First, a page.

Electronics Cooling Preview: Coming Soon to your Fusion 360

Heath Houghton
by Heath Houghton 11 months ago 5 min read


Welcome to the Electronics Cooling preview!


We are excited to open the electronics cooling technology to the public. We are looking for your feedback as we aspire to commercialize this feature. We have more automation for setup and more inspection and guidance for results visualization we want to complete before going commercial with this technology.




What is Electronics Cooling?

Electronics cooling is a tool that allows you to visualize the temperatures and air movement within electronics assemblies, right in your Fusion 360 environment. The target Fusion 360 user for this tool is someone that would like to predict the temperature of their electronics components and see the air movement in their designs, and there is no need to have prior simulation experience. It is technically a simulation and thus is integrated into the simulation workspace in Fusion 360, but the user experience and technology have been designed as such that we feel the user doesn’t need to have prior simulation experience to gain value from the electronics cooling. With minimal effort, you can find out if hot spots will exceed component critical temperatures that cause your electronics to fail or overheat.  After a few guided selections, you are moved from a manufacturing electronics design to viewing your temperature and airflow visualization.  If any design change is needed to improve cooling effectiveness on critical components, you can quickly edit the design and see how it affects performance.



Key Electronics Cooling Features



Use geometry as it exists:

In a traditional simulation, complex models with great amounts of detail often require close attention to detail regarding the component placement to eliminate interferences. Classic simulation also often requires the removal of small geometric features to aid in meshing. In a traditional simulation, as the original design becomes more complex, this typically requires more work to make it suitable for simulation. The electronics cooling solution is extremely robust and geometry tolerant such that interferences, small gaps, and fine details are not a roadblock to getting results from a simulation. In this video, we show a few examples of what a sample design might look like as a manufacturing model and then again as a traditional simulation model. For electronics cooling, the manufacturing model and simulation model can be one and the same. This one feature alone removes a large amount of work and experience requirements to get the thermal answers the designer seeks.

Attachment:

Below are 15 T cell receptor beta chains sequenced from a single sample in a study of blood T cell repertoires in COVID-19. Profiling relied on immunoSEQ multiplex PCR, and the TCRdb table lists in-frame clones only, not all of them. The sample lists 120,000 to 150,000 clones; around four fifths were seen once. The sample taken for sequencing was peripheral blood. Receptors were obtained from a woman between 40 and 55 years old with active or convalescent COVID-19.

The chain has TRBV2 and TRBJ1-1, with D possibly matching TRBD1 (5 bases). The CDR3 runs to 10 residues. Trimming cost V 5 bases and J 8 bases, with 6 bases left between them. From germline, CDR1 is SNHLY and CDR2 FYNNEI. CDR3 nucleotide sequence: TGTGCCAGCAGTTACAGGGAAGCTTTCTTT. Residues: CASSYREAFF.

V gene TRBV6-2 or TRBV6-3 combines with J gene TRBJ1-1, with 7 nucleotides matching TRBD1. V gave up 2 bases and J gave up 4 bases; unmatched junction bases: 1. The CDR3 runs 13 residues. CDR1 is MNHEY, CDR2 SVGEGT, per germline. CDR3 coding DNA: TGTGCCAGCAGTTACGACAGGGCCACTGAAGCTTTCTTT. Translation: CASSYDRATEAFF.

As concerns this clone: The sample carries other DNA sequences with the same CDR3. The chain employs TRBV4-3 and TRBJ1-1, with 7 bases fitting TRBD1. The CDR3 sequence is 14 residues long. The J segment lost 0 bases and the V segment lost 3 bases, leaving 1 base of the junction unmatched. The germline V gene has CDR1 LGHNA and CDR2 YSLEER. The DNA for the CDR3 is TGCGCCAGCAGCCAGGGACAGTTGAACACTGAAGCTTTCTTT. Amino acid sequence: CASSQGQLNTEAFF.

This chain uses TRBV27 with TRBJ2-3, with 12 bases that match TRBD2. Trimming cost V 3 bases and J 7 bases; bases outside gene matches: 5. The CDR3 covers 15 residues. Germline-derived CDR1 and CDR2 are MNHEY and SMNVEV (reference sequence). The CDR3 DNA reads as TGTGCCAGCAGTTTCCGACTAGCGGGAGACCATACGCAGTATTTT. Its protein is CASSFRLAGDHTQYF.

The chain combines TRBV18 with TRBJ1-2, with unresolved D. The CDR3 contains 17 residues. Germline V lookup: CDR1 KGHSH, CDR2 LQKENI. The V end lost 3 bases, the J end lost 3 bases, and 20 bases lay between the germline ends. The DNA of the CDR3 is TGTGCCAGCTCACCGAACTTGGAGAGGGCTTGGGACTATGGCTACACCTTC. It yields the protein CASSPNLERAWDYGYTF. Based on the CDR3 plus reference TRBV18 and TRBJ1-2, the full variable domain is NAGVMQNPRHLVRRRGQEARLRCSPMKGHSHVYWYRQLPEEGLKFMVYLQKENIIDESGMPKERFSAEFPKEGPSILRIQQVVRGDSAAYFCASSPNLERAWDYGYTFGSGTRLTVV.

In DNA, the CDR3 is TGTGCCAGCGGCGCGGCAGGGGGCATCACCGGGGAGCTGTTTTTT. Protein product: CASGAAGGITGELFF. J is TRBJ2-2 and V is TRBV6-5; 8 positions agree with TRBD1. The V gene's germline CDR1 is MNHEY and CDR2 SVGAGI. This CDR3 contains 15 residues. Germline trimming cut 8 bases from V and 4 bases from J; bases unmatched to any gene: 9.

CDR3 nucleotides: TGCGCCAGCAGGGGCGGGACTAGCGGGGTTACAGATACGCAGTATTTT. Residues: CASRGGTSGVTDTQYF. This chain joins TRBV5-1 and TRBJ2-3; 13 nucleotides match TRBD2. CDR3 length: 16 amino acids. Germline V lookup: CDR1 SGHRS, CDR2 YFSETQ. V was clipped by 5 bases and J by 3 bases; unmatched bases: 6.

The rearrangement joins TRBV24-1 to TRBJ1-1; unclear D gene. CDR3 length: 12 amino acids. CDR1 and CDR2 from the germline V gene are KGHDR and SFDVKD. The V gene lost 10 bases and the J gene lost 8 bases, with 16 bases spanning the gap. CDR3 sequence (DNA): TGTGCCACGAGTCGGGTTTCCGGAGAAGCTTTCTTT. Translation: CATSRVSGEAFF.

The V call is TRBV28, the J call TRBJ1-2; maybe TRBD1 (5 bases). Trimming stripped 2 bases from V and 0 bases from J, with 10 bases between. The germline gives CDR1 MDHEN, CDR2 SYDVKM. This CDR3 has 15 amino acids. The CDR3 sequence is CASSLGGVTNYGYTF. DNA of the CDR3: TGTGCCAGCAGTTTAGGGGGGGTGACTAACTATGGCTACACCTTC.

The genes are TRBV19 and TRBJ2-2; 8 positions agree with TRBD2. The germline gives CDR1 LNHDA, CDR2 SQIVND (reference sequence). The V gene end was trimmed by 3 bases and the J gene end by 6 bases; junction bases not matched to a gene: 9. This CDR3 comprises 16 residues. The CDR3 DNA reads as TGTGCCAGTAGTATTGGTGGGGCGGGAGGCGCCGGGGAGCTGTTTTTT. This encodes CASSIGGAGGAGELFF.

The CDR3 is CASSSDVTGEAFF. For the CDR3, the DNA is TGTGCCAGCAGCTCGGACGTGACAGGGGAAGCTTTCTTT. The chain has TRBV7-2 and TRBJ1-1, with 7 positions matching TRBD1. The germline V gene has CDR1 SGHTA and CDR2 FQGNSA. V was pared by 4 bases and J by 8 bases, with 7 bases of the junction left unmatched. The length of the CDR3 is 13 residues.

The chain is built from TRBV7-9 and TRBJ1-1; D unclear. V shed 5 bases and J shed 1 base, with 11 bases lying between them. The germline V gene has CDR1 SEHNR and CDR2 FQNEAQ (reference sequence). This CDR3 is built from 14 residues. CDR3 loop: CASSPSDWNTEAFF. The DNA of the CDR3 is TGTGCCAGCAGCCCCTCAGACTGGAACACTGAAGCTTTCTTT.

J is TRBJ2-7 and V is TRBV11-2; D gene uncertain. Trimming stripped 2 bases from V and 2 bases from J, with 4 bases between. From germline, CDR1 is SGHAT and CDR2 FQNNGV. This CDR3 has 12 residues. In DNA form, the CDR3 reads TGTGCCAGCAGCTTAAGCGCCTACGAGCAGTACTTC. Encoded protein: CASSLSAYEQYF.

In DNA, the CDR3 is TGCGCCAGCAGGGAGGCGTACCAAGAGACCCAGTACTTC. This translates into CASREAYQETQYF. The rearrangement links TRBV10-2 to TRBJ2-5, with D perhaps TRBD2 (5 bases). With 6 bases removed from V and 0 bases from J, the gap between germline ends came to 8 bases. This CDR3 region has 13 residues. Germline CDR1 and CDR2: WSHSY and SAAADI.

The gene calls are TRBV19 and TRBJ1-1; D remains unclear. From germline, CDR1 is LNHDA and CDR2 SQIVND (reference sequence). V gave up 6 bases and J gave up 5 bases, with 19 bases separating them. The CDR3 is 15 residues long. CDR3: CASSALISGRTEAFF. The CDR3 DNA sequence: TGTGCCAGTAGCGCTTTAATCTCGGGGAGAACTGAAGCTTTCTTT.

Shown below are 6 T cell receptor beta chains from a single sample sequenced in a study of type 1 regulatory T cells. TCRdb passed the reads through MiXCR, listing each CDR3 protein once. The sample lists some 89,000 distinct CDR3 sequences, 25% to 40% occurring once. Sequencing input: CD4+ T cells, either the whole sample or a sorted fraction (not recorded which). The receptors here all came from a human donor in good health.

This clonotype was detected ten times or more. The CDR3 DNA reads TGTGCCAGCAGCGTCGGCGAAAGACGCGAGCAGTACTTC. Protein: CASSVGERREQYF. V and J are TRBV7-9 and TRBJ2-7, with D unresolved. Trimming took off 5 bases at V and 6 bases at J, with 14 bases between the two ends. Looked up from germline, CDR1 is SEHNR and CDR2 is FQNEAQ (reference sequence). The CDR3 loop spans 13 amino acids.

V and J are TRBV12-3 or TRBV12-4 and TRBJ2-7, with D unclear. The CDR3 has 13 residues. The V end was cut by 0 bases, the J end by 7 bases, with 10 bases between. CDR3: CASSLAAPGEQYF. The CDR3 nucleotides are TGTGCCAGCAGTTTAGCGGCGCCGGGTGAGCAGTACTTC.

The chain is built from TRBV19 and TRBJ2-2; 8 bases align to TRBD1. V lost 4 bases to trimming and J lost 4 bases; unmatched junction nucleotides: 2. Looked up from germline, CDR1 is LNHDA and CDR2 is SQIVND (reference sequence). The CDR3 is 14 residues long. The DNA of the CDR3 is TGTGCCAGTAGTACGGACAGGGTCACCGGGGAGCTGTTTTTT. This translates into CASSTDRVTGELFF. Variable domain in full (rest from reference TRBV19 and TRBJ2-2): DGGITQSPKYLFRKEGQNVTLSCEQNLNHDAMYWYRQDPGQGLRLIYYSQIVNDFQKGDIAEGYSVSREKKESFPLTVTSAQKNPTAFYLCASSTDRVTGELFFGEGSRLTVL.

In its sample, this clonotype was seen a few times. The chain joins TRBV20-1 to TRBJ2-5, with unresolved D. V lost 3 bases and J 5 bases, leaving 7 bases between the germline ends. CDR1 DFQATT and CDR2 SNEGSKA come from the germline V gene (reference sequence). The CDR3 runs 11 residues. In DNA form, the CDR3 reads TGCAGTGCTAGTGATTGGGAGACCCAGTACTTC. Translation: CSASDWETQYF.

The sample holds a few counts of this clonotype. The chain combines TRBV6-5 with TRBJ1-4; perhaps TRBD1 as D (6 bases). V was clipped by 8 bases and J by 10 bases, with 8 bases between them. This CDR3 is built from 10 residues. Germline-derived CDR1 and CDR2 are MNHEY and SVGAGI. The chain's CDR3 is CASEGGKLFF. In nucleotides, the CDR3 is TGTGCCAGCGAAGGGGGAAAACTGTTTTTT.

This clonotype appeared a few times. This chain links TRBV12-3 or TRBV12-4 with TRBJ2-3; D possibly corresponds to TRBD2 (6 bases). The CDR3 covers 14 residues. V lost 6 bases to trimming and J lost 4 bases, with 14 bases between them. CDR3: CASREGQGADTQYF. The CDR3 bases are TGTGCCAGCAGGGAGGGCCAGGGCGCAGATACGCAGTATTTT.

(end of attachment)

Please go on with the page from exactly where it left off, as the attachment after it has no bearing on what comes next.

Electronics Design Integration:

The two things required for running a thermal analysis are the assignment to all the parts a material that has thermal conductivity and at least one heat-generating component. For models originating in electronics design, the PCB is assigned as FR4, while copper traces and vias are assigned as copper, and all the parts on the PCB are automatically assigned an approximate material consistent with IC packages. In the case of this model, you can see the only part needing any intervention by the user is to override the model material for the heat sink to make it aluminum. This is an automation that saves a lot of time for complex models. Currently, the only other thing needed for this model is to assign the power dissipation of key components. An optional entry item would be to assign any essential component failure temperatures, called critical temperature. We are working on the ability to automatically read the attributes for a board component’s power dissipation and critical temperature and other characteristics relevant to electronics cooling.



No experience required:

In this video, you see an enclosure contains a fan and a PCB populated with several components. This is an example of a model that did not originate in electronics design with a 3D PCB model. It takes very few steps to go from the design model to one that has temperature results.



New results visualization experience:

This video shows the experience for electronics cooling that is tailored specifically to needs for electronics cooling. The first visual encountered will be a pass/fail visually related to any component critical temperature. Information about the simulation setup is visible while viewing the simulation results. There are ways to visualize the air temperature and speed in 2D cross-sections or 3D volume renders. Along with stunning visuals, the ability to visualize all of this on the most complex of models is possible on even modest laptops. This is thanks to a new, completely cloud-hosted visualization engine that makes its debut with electronics cooling.



Next Steps

Electronics Cooling will remain in preview status while we work to complete more automation and results from visualizations. As we continue to develop the software, we will update this blog with examples of new functionality.


We look forward to hearing feedback on this new and exciting technology.


Please join the Electronics Cooling Preview Discussion  on the feedback hub.


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